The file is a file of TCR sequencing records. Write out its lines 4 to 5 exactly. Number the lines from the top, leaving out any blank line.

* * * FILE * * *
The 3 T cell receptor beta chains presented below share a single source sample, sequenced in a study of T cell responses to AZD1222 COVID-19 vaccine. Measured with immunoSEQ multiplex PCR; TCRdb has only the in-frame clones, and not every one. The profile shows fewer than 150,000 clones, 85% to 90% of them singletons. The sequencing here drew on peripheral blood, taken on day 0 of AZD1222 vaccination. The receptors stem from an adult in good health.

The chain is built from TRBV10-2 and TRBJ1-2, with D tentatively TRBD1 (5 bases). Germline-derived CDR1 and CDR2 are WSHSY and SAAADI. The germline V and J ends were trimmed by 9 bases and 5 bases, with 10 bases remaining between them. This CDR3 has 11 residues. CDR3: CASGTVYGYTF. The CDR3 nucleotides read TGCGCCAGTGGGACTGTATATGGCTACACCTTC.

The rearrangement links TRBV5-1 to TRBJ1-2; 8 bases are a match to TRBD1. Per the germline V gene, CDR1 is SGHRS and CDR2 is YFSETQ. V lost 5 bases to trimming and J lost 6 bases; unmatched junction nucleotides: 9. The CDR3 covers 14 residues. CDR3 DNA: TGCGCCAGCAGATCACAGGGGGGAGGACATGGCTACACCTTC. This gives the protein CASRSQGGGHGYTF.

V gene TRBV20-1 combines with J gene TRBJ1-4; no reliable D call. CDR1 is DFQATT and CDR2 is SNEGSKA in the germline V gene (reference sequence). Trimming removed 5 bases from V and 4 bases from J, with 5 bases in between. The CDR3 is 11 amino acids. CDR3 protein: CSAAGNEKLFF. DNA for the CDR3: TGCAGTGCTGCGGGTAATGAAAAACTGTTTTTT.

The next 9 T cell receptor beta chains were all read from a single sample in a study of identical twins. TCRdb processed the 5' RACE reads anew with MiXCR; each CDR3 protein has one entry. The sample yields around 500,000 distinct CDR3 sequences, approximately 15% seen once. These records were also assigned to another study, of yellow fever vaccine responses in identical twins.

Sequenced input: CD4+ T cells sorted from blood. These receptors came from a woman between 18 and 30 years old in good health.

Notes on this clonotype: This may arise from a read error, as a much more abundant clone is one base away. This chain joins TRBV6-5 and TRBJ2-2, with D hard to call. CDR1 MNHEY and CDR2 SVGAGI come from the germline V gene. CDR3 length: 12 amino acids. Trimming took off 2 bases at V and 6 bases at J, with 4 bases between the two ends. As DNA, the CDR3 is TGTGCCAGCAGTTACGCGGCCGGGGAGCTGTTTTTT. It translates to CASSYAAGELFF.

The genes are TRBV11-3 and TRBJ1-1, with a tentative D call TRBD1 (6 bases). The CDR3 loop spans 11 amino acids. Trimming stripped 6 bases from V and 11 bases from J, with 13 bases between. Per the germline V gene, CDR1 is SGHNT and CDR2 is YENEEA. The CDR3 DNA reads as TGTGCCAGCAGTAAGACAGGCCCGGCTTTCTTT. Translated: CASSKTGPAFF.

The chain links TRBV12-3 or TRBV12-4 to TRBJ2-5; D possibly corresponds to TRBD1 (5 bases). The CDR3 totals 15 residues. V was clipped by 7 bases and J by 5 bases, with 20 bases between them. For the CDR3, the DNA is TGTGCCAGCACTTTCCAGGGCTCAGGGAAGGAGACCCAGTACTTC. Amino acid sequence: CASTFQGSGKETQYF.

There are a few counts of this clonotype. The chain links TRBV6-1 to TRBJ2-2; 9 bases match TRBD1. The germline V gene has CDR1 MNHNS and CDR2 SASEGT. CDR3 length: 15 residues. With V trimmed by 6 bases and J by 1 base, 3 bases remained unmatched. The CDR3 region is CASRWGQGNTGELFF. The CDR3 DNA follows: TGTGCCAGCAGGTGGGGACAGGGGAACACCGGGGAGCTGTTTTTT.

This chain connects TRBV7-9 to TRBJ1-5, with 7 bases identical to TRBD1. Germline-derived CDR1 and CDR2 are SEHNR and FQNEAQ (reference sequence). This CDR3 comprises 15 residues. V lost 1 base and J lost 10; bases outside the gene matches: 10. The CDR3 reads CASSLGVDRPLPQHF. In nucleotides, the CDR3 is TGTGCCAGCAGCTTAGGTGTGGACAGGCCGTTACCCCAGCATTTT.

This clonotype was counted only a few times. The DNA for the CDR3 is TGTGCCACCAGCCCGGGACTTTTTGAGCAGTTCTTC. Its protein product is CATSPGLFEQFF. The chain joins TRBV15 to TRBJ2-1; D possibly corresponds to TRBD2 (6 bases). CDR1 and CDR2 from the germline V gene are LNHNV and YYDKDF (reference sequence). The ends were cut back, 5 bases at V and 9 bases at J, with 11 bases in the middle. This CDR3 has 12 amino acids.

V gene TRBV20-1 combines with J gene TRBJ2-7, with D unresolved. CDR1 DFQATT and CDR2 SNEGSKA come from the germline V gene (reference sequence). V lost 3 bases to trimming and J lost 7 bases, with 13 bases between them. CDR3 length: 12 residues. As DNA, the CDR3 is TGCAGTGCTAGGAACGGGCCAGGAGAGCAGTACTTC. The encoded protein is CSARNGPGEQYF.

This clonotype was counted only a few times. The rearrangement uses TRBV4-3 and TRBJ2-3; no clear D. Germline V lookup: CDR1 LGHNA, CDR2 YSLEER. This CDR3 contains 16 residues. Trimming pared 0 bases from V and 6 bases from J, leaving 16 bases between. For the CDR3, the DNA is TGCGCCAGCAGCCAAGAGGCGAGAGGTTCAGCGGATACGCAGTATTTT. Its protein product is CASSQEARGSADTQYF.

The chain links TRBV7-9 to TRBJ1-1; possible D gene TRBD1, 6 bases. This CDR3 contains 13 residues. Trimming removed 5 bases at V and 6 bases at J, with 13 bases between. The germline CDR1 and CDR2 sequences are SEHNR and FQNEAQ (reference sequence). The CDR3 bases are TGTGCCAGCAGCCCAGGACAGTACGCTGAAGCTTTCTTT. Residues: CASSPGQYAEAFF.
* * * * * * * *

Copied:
V gene TRBV20-1 combines with J gene TRBJ1-4; no reliable D call. CDR1 is DFQATT and CDR2 is SNEGSKA in the germline V gene (reference sequence). Trimming removed 5 bases from V and 4 bases from J, with 5 bases in between. The CDR3 is 11 amino acids. CDR3 protein: CSAAGNEKLFF. DNA for the CDR3: TGCAGTGCTGCGGGTAATGAAAAACTGTTTTTT.

The next 9 T cell receptor beta chains were all read from a single sample in a study of identical twins. TCRdb processed the 5' RACE reads anew with MiXCR; each CDR3 protein has one entry. The sample yields around 500,000 distinct CDR3 sequences, approximately 15% seen once. These records were also assigned to another study, of yellow fever vaccine responses in identical twins.